Watering indoor hanging plants

When watering hanging baskets, be sure to apply water until water begins to flow out the bottom of the pot.  This ensures that the entire soil ball has been moistened and do not let the potting mix dry out completely.  Hanging plants will wilt if the potting mix dries out excessively.  Also, it’s more difficult to moisten the potting mix when it has dried out completely.  If the potting mix becomes dry, it will separate (pull away) from the sides of the container.  If you attempt to water from above, most of the water will flow between the soil ball and pot and run out the drainage holes in the bottom of the basket. When the potting mix becomes excessively dry, place the basket in a tub of water for about 1 or 2 hours.  This forces water to be absorbed slowly from the bottom of the pot. Do not keep the basket in the tub of water for more than 2 hours as this can result in root rot problems.

Care in growing indoor hanging plants

The death of most hanging houseplants is from over or under watering, or a combination of both, so check exactly what is needed by each variety with a quick search online, but the general guide is to let the soil dry out between watering, waterless when dormant in the winter season, and feed regularly during the growing season. Fertilize indoor hanging plants regularly, but only when the soil is moist. Fertilizing when the potting mix is dry can burn the plants quickly. Keep a close eye on your plants and give maintenance as needed to keep them healthy and looking their best. Trim dead plant leaves regularly and cut back wayward or unsightly growth.

Many choices for hanging plants contain any shade tolerant, small plant. Ferns, flowers, and even edibles such as tomatoes, spinach, and cabbages are popular hanging plants. Flowers such as African violets and orchids are popular choices for indoor hangers. Long leaved varieties, particularly ferns, are popular indoor plants because of their large-sized appearance, leafy green looks, and relative ease of care.

The list of best indoor hanging plants for your home is given below;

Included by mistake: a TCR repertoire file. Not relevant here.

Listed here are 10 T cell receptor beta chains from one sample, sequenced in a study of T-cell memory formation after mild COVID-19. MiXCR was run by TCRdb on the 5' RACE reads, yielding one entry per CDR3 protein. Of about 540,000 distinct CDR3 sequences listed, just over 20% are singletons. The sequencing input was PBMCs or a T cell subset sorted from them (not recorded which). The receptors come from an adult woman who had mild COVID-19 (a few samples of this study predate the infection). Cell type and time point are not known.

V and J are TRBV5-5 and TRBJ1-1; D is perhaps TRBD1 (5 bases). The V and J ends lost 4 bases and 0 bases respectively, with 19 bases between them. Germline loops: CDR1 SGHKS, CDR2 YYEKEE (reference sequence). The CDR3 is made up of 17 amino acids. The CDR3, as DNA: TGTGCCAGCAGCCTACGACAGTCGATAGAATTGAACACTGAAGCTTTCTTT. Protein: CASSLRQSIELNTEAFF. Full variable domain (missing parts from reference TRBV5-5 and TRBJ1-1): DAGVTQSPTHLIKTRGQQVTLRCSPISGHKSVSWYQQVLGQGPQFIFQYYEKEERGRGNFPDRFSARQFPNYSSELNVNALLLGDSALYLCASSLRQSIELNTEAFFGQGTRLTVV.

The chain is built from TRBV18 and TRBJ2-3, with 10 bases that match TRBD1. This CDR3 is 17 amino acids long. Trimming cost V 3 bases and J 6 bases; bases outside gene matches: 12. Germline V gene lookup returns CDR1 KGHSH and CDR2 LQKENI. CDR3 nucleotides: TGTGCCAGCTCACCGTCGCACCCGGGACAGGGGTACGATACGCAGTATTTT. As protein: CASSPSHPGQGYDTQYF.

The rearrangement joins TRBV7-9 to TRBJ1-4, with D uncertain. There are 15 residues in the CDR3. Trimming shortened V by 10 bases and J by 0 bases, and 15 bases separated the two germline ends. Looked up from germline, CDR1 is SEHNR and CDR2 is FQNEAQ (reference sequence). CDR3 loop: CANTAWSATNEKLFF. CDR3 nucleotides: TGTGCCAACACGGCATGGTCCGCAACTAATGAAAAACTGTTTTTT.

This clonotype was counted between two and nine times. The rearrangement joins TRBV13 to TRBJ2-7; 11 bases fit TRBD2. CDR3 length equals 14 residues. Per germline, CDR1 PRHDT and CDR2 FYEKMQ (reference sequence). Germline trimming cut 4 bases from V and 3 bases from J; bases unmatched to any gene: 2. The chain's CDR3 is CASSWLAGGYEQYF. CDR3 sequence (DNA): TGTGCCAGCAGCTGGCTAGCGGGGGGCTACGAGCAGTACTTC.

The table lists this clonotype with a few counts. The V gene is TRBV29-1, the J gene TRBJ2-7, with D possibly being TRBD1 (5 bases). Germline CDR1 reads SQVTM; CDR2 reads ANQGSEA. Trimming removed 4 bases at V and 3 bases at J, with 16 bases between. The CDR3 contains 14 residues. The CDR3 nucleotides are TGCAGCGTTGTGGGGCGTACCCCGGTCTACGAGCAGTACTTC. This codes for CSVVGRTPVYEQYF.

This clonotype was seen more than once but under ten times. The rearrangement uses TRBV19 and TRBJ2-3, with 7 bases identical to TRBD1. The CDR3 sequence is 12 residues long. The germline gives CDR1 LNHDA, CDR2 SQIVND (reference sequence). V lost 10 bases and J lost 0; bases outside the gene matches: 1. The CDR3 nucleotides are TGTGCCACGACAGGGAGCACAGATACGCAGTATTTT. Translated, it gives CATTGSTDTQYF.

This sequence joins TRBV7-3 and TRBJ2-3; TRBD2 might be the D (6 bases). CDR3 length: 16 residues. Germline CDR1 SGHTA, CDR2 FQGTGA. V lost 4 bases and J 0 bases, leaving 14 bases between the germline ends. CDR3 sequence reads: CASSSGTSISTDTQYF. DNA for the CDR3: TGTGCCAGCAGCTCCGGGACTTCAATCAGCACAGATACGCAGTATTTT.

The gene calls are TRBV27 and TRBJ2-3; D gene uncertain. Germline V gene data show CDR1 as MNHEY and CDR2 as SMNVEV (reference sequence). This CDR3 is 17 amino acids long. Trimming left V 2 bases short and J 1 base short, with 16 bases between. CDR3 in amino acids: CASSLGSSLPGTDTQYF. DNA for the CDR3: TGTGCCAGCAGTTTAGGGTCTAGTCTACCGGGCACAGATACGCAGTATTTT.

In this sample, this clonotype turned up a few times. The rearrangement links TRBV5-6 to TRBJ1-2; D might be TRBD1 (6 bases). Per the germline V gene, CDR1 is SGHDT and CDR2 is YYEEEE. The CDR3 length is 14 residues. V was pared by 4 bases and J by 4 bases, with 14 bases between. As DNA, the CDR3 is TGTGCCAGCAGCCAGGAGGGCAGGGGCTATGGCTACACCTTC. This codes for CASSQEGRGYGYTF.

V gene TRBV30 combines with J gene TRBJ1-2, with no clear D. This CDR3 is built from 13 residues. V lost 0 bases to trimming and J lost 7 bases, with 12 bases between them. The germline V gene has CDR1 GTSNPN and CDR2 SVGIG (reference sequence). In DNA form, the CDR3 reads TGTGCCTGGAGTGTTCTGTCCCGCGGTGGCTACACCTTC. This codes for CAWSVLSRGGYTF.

Popular hanging plant species include Indoor ivy, Pothos, Jade, Spider plants, Heartleaf rhododendron, Peperomia, Shamrock plant.

Air Plant – Air plants are the perfect low-maintenance plant to keep anywhere as they don’t need soil to survive. Most people like to hang air plants in glass terrariums filled with colorful accents. Keep your Air plant in a spot with good air circulation and plenty of bright light. Air plants are highly versatile and very easy to keep making the best indoor hanging plants as they require minimal care thereby, becoming any gardener’s favorite.

Arrowhead Plant – Arrowhead plants are also called as arrowhead vines or five fingers. All of these names are derived from the changing shape of the leaves. The plant leaves start as an arrowhead shape and eventually grows a few “fingers.”

Bird’s Nest Fern – These fern plants are epiphytes in the wild, meaning that they can latch onto other plants to grow. The shape of plant leaves depends on the amount of sun they get. More sun exposure will give their leaves a scrunched up look and less sun will flatten out plant leaves.

Orchids – Orchids bloom fragrant flowers and well suited for hanging baskets for proper air circulation. There are dramatic orchid varieties well suited for hanging baskets.

Boston fern – Boston ferns prefer humid temperature levels but tolerate lower humidities. Their feathery fronds make them a beautiful sight to see when they are housed in a hanging basket. Though, make sure you keep these plants far from the top of the ceiling to allow proper air circulation.

Indoor Ivy – Indoor ivy plants like Algerian ivy and Persian ivy are planted in hanging baskets. The most common issue that people have with growing vines is not watering enough or overwatering the plant. And, make sure that the bottom of the pot has a drainage hole to prevent root rot.

American Flame Flower – The American flame flower is also known as a carpet plant, has cascading leaves that are green and bronze in color and are easy flowers to grow.

Red Ivy – The red ivy is a foliage plant that likes to spread out on the bottom of the hanging basket. Plant leaves are silver-colored on the top and purple underneath. Its white flowers bloom in the spring and throughout the summer season.

Chenille Plant – Chenille plants grow quickly and can reach great lengths if given proper plant care. In its native habitat, this plant can grow as tall as about 15 feet. Though, this plant only grows up to 6 feet when grown domestically. Pruning back these hanging plants promotes new growth and is ideal if you want to keep them long and also healthy.